Wednesday, April 29, 2015

World Health Day: How safe is your food?

New data on the harm caused by food-borne illnesses underscore the global threats posed by unsafe foods, and the need for coordinated, cross-border action across the entire food supply chain, according to the World Health Organization (WHO).

KEY FACTS
       Access to sufficient amounts of safe and nutritious food is key to sustaining life and promoting good health
       Unsafe food containing harmful bacteria, viruses, parasites or chemical substances causes more than 200 diseases – ranging from diarrhoea to cancers
       Food safety, nutrition and food security are inextricably linked. Unsafe food creates a vicious cycle of disease and malnutrition, particularly affecting infants, young children, elderly and the sick
       Food-borne diseases impede socioeconomic development by straining healthcare systems and harming national economies, tourism and trade
       Food supply chains now cross multiple national borders. Good collaboration between governments, producers and consumers helps ensure food safety.
Unsafe food is known to be involved in more than 200 different diseases — from communicable diseases such as cholera and other diarrhoeal diseases, to a range of noncommunicable diseases, including various forms of cancer,” said Dr Ala Alwan, WHO Regional Director for the Eastern Mediterranean. Examples of unsafe food include under-cooked foods of animal origin, fruits and vegetables contaminated with faeces, and shellfish containing marine biotoxins.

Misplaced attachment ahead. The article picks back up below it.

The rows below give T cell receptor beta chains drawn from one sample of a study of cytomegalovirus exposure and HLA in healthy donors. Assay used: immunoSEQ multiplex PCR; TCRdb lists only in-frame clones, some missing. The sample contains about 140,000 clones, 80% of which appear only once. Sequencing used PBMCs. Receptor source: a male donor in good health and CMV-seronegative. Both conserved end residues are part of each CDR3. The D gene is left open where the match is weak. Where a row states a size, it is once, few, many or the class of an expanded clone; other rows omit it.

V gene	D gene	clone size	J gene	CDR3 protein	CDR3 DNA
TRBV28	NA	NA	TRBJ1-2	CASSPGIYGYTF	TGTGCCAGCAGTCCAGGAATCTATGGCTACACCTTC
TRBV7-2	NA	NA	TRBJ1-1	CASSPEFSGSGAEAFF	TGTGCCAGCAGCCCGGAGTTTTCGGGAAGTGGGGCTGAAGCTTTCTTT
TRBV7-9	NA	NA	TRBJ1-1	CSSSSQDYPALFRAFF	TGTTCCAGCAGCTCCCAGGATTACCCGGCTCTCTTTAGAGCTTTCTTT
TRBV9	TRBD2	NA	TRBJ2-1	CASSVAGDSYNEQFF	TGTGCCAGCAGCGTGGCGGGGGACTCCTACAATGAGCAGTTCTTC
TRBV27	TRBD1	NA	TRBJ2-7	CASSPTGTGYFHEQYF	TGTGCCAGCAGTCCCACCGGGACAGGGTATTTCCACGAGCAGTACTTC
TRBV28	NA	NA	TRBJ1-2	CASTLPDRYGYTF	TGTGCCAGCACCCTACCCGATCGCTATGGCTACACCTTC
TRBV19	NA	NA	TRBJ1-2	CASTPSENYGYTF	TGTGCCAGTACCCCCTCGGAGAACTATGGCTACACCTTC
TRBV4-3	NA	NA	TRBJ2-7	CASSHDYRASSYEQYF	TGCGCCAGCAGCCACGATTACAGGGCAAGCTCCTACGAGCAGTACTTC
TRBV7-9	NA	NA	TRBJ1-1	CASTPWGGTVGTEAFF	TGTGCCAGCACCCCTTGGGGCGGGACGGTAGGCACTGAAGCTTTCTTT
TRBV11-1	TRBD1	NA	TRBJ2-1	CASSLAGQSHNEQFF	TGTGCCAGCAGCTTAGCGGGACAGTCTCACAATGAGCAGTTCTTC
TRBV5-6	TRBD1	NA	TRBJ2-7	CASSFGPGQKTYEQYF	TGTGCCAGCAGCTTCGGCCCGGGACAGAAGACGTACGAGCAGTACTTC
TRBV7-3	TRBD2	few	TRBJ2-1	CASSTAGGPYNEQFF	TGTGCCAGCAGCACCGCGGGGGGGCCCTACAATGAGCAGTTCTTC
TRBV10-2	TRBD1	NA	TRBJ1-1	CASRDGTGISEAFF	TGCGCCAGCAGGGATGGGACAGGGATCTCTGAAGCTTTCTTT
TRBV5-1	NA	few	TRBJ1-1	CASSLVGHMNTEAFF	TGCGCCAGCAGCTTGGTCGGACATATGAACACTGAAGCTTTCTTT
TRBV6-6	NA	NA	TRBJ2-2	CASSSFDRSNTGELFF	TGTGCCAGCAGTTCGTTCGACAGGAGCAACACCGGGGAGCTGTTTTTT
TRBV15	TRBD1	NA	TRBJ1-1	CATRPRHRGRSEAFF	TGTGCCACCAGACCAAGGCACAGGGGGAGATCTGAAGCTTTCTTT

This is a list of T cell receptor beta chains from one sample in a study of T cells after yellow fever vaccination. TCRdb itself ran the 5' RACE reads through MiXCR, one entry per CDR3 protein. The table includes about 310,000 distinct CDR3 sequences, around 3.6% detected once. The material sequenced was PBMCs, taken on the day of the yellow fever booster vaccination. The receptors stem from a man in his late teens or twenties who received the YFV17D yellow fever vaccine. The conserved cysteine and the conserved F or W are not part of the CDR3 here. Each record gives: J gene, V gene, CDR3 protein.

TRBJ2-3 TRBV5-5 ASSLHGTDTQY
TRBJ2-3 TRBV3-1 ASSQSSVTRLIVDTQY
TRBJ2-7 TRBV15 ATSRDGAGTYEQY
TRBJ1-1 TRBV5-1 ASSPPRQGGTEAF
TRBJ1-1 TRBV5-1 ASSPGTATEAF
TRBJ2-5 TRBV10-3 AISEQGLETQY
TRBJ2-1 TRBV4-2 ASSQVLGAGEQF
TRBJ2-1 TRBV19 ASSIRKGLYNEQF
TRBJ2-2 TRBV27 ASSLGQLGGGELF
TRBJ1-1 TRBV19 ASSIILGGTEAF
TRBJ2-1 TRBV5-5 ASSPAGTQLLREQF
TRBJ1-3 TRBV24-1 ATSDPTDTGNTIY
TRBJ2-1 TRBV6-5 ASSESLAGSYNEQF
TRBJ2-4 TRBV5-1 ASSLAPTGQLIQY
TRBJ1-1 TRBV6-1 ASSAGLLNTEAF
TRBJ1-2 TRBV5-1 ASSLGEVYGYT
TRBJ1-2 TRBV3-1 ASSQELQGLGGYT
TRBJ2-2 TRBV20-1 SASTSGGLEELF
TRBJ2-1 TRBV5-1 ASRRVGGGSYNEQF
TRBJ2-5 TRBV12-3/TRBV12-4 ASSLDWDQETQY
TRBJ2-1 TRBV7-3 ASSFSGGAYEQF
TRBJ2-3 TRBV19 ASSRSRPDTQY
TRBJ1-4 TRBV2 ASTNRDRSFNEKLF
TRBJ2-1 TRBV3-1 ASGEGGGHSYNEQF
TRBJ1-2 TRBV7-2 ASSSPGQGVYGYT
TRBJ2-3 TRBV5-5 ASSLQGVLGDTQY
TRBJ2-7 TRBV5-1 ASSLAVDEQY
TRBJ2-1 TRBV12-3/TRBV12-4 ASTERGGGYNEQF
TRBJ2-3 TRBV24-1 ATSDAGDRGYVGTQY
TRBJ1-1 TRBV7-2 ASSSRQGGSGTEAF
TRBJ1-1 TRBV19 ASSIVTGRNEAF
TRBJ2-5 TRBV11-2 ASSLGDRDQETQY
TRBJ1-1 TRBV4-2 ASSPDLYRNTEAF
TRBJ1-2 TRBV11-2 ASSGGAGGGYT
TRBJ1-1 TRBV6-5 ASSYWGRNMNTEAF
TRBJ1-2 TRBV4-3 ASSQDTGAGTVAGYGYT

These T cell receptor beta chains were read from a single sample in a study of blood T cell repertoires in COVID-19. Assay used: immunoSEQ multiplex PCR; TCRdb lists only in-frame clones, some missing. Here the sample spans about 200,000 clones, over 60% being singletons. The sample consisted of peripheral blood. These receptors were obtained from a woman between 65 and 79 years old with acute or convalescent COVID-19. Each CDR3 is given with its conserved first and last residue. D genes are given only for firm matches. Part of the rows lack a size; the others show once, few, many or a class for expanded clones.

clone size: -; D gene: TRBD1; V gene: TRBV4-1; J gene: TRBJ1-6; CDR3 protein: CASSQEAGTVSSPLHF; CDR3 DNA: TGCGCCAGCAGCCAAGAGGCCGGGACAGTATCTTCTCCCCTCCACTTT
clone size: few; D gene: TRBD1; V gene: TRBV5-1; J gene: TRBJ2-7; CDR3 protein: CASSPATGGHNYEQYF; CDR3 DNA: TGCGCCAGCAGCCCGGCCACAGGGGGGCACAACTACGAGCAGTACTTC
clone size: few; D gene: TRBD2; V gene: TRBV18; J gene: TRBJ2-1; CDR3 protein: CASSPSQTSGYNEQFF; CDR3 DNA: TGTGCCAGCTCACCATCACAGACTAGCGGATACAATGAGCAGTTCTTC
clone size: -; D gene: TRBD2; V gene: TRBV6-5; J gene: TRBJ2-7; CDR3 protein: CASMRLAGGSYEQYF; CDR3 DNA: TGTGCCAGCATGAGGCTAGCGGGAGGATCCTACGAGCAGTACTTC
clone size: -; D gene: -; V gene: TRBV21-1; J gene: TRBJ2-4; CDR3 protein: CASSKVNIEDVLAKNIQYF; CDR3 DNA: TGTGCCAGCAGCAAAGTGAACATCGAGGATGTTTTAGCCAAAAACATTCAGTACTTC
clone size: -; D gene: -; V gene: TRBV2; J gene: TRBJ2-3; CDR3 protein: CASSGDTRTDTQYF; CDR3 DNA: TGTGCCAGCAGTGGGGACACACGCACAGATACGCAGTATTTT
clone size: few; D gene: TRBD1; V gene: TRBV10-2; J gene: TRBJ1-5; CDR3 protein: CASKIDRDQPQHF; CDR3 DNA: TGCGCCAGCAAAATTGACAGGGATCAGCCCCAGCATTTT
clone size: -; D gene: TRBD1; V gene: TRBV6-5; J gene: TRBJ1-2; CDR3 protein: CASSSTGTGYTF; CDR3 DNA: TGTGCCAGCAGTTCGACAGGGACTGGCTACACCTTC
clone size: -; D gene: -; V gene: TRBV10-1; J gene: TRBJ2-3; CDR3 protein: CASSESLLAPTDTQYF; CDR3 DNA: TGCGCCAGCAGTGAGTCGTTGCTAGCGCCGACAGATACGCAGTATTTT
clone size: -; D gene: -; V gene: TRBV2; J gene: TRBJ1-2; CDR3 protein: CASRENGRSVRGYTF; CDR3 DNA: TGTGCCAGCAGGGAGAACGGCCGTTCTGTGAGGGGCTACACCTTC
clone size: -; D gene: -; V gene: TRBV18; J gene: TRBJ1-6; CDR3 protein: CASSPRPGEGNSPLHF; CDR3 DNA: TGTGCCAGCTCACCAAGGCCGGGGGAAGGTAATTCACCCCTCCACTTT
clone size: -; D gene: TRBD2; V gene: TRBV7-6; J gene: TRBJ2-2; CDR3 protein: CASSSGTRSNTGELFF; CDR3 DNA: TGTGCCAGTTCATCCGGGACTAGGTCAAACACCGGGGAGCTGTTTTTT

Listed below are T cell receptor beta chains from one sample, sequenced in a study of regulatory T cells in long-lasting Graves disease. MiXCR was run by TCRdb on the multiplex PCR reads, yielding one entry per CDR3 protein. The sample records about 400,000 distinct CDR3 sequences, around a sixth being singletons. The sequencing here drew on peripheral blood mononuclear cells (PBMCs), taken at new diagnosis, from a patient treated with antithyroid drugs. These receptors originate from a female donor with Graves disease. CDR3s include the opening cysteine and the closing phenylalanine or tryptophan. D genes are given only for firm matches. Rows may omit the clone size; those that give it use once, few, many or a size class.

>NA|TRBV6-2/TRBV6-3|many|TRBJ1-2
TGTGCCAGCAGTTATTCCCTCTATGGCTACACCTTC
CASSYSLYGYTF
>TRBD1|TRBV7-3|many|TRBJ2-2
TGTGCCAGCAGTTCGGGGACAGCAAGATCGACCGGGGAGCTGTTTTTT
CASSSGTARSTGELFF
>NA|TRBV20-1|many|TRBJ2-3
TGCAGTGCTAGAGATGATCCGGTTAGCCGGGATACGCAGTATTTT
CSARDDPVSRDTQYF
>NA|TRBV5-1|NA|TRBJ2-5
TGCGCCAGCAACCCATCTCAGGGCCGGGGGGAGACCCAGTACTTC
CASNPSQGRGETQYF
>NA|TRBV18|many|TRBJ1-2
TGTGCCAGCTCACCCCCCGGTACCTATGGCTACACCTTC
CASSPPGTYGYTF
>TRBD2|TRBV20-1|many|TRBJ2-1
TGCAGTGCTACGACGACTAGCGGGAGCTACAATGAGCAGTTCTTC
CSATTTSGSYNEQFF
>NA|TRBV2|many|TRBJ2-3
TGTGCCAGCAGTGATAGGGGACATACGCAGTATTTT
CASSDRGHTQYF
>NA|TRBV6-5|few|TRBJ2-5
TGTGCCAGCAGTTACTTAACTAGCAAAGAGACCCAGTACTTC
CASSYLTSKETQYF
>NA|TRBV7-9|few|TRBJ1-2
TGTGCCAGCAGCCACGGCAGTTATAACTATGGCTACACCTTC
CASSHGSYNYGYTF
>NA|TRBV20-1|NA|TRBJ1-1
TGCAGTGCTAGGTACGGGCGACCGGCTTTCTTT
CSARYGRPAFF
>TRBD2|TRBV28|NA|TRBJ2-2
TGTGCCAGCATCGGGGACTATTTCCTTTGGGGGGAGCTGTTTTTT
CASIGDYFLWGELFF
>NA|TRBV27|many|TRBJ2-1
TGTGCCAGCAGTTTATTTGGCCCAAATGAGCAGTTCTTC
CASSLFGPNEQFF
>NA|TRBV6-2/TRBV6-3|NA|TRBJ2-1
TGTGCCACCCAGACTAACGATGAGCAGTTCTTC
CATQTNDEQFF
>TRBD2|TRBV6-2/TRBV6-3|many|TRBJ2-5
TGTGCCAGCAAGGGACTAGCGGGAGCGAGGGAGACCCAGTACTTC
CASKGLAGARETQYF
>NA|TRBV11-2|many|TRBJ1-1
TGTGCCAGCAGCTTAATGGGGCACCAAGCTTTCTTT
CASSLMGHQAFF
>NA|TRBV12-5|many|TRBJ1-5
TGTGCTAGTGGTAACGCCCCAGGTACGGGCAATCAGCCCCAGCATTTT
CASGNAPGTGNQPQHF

WHO also issued the first findings from what is a broader ongoing analysis of the global burden of food-borne diseases. The full results of this research, being undertaken by WHO’s Foodborne Disease Burden Epidemiology Reference Group (FERG), are expected to be released in October 2015.
Despite the fact that governments have committed themselves to establish, operate and maintain well-functioning food safety systems, in some countries, food safety systems are still fragmented, under-funded and under-staffed. In addition, food safety authorities are often restricted in their powers and find themselves struggling to take appropriate public health action because of old and outdated legislation,” ,” he said.

Of the 22 Member States of the WHO Eastern Mediterranean Region, only five have reported that they meet completely the core capacity requirements of the International Health Regulations with regard to food safety. Overall, the countries of the region report an average of only 75 per cent fulfillment of the capacity to deal with food safety events of international concern.”